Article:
No, I just really think this is an important nugget that you just said and I want to amplify it a little bit. I mean, it sounds like what you’re saying so much is that… I spend most of my day looking for metaphors to help me understand stuff. I love this idea of a tree. That for the last several decades, we’ve been looking at inflation, like benefits inflation. Those things are shiny and colorful leaves on a tree, but really what we’re talking about here are the foundational elements, the roots. What are your roots that are going to really help?
It might not be shiny and beautiful, but it’s really going to make an impact, and it’s going to help, as you say, the employees look at your operation and say, “I want to stay here. I want to be a part of this because they’re going to help me grow.” Let’s dig into a few more of your recommendations.

Brooke Thomson:
In addition to some of the ones that I have laid out, some other really great options that you can look at are committing to providing pay increases and advancement for women and caregivers rather than based on their work schedule. We used to have this term, and I don’t like, it’s called Mother’s Hours, one, because I think it presumes only mothers are caregivers, and it sets this group against another group mentality. But certainly we recognize that in our current world with current demands, particularly on the caregiving side, flexibility in scheduling your employees is something that’s really valuable.
Again, not every industry can do it. But I do think that if we look at it, even for industries like manufacturing, in a creative way, there is some flexibility there, and then not penalize those employees who do need that flexibility, particularly if they’re getting their job done, they’re staying, you’re retaining that talent, and then you’re continuing to build on that investment your employees have within the business itself. Again, extending to the extent you can or being flexible around the time workers can take off for sick children or caregiving parents or taking someone that they’re caring for to a doctor or a medical visit, all very important.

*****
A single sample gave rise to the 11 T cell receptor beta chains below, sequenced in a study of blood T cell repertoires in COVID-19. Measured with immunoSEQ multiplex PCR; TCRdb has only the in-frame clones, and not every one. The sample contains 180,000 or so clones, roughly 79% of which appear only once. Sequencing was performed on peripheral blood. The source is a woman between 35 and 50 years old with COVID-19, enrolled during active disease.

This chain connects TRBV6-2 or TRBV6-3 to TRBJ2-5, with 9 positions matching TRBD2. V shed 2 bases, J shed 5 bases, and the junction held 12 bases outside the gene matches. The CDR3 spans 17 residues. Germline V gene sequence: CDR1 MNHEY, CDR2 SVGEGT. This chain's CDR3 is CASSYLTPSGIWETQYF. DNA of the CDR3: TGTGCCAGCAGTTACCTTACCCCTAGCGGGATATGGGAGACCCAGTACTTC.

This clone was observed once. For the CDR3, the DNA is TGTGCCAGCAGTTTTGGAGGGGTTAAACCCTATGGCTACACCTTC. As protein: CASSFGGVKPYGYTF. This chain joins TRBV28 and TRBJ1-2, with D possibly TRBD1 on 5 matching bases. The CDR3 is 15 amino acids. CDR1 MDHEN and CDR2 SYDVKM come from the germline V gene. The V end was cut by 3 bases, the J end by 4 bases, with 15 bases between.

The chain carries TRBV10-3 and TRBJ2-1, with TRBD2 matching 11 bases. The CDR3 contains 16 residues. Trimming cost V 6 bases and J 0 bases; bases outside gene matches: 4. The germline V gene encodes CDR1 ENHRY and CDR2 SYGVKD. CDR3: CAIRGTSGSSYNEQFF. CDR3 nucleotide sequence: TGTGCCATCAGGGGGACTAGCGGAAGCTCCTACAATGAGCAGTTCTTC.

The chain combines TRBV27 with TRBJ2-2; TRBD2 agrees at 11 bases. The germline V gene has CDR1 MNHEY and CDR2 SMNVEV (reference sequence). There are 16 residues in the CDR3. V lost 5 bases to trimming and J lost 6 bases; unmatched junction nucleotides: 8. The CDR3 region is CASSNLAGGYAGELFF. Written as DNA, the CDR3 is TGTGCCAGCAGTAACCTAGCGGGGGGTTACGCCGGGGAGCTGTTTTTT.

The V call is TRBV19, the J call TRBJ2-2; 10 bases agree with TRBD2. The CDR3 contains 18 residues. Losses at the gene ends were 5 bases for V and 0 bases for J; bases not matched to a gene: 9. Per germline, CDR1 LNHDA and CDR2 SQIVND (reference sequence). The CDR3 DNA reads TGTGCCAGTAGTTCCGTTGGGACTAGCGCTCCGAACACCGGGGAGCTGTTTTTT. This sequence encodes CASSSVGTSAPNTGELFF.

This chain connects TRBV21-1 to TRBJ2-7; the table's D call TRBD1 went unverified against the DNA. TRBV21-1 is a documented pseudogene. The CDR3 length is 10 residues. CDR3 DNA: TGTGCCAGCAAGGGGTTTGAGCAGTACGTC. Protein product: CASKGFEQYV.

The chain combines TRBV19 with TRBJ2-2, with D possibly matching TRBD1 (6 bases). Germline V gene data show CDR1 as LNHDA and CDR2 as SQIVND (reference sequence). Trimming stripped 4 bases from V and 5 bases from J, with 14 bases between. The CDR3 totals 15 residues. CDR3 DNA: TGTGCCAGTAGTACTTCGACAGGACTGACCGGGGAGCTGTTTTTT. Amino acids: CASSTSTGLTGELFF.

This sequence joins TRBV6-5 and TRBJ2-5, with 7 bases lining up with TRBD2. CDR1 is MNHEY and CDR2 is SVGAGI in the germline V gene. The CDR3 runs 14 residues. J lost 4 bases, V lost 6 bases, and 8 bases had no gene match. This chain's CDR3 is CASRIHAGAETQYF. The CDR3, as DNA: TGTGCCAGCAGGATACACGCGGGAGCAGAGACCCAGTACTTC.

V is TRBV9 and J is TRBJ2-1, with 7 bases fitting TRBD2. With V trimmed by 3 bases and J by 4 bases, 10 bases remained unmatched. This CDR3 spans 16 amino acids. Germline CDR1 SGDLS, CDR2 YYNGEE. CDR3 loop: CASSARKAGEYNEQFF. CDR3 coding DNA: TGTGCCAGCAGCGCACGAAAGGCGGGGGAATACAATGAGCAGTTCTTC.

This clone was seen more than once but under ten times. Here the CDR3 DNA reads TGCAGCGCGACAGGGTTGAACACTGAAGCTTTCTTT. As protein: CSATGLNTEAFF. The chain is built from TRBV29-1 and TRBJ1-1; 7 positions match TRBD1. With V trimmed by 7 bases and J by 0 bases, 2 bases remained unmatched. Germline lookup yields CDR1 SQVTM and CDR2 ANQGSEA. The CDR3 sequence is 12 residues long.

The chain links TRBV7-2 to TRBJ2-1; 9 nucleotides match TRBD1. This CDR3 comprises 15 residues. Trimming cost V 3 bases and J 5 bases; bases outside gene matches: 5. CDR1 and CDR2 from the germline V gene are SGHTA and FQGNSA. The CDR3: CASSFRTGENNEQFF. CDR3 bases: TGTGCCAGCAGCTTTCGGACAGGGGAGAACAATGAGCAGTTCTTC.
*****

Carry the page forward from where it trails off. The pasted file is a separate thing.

Looking, even to your point, Pete, about some of those longer term benefits, if we’re looking at tenure or how you’re building your longevity within a company, don’t penalize employees who may have had to take little snippets here and there to meet those caregiving roles. I would say, this goes back earlier to what I said about listening to employees, conduct regular surveys, ask them, check in regularly and see how things are going. That authentic communication at the leadership level down the chain is really, really critical.
It’s part of not just, again, making sure that you’re supporting your employees’ caregiving needs, it’s their overall emotional and mental well-being. We know just looking at data that with the pandemic and all of the demands, that mental illness and other challenges are at an all time high. I just really stress through AIM and everything we’re talking about that this is really where employers can make a meaningful difference.

Pete Wright:
You inspire a question. I feel like part of the stress and anxiety that comes with working in this period in which we live comes from the uncertainty of not knowing how the organization is going to apply these benefits. Can you talk a bit to that as a strategic initiative for organizations to help reduce stress and anxiety of the workforce?